The Consortium bridges the gap between pragmatic advocates and impact-oriented foundations to support advocacy to protect and improve public education in Texas.


The Consortium’s members include 44 family, corporate, community, and private foundations from across Texas. To our knowledge, the Consortium represents the largest foundation policy collaborative anywhere in the country.


The Consortium is a campaign, not a new nonprofit. Membership dues of $5,000 per year plus optional research and advocacy grants support the Consortium’s work.


The Texas Education Grantmakers Advocacy Consortium (“TEGAC” or the “Consortium”) is a funders’ collaborative that was created in 2012 to unify grantmakers around a multi-year effort to build support for and improvement in public education in Texas in response to the historic cuts made to public education by the Texas legislature during the 2011 session. Foundations are directly impacted by these cuts and are responding with a united and respectful voice of concern.

The Consortium’s work is changing public education policy in Texas and, maybe even more importantly, changing how philanthropy more broadly approaches public policy. Now is the moment for education grantmakers to make their voices and concerns heard. Policymakers want to hear from philanthropy – particularly from the benefactors and trustees of foundations. Foundation leaders working to make grants in the field of public education should consider themselves to be a resource for Texas policymakers. It is our responsibility as experts in understanding what works in the field of public education to speak up as advocates and thought leaders in the public education space.

Our mission is to empower Texas philanthropy to invest and engage in effective public education policy and advocacy at the state level.

The Consortium’s vision is to protect, promote, and improve public education in Texas so that all Texas students can achieve their educational goals from cradle to career.



TEGAC and CPPP release new report: The Consequences of Underfunding our Public Schools
In 2016, TEGAC commissioned the Center for Public Policy Priorities to partner with Dr. Michael Marder to combine his longitudinal research at the University of Texas on student performance with their expertise on school finance. The first phase of this project focuses on a longitudinal analysis of how school districts absorbed the legislative cuts made in 2011 and was published in October.  Read the report here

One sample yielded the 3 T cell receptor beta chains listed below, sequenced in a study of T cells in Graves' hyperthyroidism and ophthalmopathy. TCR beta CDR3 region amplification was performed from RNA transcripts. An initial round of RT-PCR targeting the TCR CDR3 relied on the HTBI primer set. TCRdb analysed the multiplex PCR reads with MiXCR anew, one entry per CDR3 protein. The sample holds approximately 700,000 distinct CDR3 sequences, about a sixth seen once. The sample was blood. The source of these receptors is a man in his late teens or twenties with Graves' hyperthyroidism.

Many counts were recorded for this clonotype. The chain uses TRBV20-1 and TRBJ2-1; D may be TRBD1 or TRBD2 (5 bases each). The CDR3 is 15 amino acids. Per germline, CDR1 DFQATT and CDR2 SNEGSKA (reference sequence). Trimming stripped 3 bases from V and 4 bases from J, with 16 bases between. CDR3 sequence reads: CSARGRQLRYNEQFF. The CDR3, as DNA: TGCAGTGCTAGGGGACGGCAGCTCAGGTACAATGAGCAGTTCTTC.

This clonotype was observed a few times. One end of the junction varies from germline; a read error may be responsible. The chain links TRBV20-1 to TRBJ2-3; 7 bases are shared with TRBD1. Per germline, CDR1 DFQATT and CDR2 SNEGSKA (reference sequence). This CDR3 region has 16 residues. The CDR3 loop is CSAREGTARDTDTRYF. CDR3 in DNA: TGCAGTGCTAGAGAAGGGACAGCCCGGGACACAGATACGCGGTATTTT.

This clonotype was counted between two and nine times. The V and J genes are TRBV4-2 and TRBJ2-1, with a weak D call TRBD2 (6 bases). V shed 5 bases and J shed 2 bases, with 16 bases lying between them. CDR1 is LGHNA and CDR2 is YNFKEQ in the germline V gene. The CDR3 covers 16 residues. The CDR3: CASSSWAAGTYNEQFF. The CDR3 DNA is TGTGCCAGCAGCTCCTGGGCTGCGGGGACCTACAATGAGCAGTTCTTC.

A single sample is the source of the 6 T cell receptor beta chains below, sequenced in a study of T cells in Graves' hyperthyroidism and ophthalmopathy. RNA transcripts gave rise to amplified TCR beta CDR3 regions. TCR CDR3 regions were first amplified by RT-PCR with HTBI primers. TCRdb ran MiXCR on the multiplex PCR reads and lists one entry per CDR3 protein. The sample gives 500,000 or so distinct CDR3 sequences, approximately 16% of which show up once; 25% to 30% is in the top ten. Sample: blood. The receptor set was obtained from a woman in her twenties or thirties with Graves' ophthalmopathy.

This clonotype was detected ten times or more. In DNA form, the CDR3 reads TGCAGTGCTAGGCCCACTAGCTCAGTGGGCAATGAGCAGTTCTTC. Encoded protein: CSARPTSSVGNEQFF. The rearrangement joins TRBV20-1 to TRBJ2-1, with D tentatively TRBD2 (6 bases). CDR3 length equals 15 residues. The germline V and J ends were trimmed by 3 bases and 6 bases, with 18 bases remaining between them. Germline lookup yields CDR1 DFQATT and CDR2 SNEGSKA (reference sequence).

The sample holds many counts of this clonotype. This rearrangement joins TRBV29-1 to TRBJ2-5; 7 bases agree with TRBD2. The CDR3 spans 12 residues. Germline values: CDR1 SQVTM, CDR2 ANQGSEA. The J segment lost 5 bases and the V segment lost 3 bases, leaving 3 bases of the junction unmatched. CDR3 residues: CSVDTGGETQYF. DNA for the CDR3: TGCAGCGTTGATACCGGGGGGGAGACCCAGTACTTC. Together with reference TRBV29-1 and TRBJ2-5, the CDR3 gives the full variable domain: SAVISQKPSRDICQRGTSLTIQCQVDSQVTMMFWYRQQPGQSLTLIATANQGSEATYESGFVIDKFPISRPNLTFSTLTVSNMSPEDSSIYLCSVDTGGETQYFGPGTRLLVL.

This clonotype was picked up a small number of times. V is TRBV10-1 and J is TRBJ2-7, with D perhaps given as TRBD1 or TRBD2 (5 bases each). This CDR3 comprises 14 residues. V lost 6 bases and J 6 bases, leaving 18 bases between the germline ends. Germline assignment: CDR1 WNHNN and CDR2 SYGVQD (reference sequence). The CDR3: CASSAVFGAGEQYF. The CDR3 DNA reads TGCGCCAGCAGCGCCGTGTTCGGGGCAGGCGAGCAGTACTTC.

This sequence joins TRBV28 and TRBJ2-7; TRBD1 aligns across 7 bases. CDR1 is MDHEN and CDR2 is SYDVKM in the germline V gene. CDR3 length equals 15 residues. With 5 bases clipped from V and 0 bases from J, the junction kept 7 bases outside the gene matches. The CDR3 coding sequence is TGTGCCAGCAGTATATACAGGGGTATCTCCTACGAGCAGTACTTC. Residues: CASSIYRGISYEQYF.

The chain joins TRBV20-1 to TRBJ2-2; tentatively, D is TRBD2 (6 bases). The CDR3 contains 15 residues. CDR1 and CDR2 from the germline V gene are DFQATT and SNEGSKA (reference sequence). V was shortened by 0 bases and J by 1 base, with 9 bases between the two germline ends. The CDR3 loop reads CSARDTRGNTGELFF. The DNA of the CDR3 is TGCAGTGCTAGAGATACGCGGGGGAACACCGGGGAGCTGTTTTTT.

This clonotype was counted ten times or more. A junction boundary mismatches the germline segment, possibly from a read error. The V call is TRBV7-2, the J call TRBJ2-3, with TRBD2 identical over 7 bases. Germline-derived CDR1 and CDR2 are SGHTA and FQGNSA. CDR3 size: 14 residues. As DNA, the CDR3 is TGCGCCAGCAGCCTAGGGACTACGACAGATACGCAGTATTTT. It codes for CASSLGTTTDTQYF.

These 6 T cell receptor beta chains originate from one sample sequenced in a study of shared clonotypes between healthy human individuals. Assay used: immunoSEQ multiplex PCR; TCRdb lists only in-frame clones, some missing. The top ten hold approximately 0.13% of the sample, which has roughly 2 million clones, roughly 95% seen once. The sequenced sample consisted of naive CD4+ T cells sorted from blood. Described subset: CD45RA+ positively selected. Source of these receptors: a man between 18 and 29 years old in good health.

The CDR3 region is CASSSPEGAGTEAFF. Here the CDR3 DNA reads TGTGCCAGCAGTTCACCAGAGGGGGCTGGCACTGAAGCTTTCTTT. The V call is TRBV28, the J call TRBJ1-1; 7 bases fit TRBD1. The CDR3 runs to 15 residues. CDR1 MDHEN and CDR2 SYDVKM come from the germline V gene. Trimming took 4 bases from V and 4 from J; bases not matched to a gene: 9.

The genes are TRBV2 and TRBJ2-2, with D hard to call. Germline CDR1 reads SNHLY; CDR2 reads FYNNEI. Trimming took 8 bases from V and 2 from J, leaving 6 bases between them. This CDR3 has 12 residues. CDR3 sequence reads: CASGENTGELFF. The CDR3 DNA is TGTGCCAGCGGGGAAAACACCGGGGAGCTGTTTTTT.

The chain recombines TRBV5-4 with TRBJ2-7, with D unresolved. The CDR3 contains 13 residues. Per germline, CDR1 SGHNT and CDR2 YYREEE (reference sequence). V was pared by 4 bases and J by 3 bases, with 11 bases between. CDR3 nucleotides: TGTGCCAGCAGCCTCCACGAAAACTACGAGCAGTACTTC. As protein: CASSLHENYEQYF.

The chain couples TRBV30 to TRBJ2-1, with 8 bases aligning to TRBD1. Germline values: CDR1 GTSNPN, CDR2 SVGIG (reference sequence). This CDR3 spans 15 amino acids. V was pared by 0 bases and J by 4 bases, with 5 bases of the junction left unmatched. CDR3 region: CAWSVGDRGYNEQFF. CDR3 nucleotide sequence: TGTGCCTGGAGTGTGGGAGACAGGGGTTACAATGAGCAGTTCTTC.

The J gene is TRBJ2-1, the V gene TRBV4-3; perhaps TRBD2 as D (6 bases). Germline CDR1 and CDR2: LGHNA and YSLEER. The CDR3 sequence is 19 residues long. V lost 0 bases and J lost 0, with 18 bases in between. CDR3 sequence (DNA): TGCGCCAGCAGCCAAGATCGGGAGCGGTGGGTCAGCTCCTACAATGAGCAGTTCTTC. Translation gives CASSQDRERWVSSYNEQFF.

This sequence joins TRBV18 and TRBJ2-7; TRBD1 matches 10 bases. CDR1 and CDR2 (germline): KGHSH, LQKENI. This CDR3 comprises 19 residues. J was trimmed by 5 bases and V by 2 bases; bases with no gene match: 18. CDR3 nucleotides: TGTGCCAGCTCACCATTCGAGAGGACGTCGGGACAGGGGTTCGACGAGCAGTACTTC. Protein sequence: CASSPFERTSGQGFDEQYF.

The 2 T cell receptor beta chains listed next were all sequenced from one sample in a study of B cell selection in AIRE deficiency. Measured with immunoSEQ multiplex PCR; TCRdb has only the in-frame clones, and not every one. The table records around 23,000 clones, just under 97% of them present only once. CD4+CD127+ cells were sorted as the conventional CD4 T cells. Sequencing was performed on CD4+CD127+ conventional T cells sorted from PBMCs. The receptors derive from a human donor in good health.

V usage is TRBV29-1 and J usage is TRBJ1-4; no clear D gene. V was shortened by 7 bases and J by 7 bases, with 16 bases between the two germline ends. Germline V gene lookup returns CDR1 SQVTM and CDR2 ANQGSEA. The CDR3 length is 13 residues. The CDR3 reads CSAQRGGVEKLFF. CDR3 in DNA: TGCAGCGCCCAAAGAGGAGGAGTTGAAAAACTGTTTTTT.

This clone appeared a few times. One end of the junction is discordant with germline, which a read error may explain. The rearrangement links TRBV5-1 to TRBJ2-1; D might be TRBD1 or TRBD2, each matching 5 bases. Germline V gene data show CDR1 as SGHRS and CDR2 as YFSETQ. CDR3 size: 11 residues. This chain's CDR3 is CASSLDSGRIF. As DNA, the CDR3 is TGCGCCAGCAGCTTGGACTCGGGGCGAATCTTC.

TEGAC Welcomes United Way for Greater Austin!

United Way for Greater Austin joined TEGAC, bringing our total membership to 43 foundation members from around Texas! 

Welcome Leland Fikes Foundation to the Consortium!




TEGAC Spring Members Meeting, April 6, 10AM-2PM, Austin Club

TEGAC Spring Members Meeting, April 6, 10AM-2PM, Austin Club

TEGAC Fall Members Meeting, Sept. 19, 10AM-2PM, Austin Club

TEGAC Fall Members Meeting, Sept. 19, 10AM-2PM, Austin Club

  ” To get better outcomes for students, we have to do things dramatically differently and dramatically better. The policy context is increasingly important to that, especially since there are so many policy issues being considered at the state level.”

Wynn Rosser

President, TLL Temple Foundation

  ” I believe that you are creating and modeling an incredibly powerful approach to engaging private foundation benefactors and trustees and empowering them to do what foundations are poised to do in our nation – bring their concerns to the policy table and be part of the essential process of educating lawmakers.”

Andy Carroll

Policy Director of Exponent Philanthropy, regarding the TEGAC model

  ” TEGAC has been more effective than anyone imagined. During the last legislative session, we spent less than $250,000 total and earned an extraordinary return.We got much more money for pre-k than there ever would have been without us, and that is only part of it.”  

Eugene Sepulveda

Trustee, KDK-Harman Foundation